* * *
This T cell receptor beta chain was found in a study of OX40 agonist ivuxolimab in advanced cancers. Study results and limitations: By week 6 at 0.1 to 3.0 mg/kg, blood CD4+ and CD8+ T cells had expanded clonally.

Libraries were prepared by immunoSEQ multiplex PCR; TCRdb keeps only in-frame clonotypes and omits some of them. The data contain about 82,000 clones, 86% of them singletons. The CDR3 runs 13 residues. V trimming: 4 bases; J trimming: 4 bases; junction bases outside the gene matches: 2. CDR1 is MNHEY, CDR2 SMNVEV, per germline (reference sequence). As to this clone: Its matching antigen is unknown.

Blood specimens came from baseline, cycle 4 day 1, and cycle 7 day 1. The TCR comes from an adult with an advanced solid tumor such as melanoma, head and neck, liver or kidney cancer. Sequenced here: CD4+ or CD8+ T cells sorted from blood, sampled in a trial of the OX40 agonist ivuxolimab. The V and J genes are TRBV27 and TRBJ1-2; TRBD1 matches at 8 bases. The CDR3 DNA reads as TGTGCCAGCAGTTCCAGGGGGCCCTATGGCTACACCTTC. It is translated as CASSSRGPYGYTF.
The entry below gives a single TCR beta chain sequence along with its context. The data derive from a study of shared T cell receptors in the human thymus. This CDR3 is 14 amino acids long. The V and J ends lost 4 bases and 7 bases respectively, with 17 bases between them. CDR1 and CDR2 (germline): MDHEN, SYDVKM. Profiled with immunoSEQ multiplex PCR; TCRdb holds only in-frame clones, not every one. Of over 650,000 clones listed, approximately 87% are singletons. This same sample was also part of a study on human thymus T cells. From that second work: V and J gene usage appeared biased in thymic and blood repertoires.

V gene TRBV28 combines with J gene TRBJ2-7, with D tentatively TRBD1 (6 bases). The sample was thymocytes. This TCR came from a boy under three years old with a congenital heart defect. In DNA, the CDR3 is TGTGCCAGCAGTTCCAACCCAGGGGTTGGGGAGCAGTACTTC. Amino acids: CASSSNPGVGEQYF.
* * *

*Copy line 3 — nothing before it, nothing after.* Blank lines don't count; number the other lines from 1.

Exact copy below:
Blood specimens came from baseline, cycle 4 day 1, and cycle 7 day 1. The TCR comes from an adult with an advanced solid tumor such as melanoma, head and neck, liver or kidney cancer. Sequenced here: CD4+ or CD8+ T cells sorted from blood, sampled in a trial of the OX40 agonist ivuxolimab. The V and J genes are TRBV27 and TRBJ1-2; TRBD1 matches at 8 bases. The CDR3 DNA reads as TGTGCCAGCAGTTCCAGGGGGCCCTATGGCTACACCTTC. It is translated as CASSSRGPYGYTF.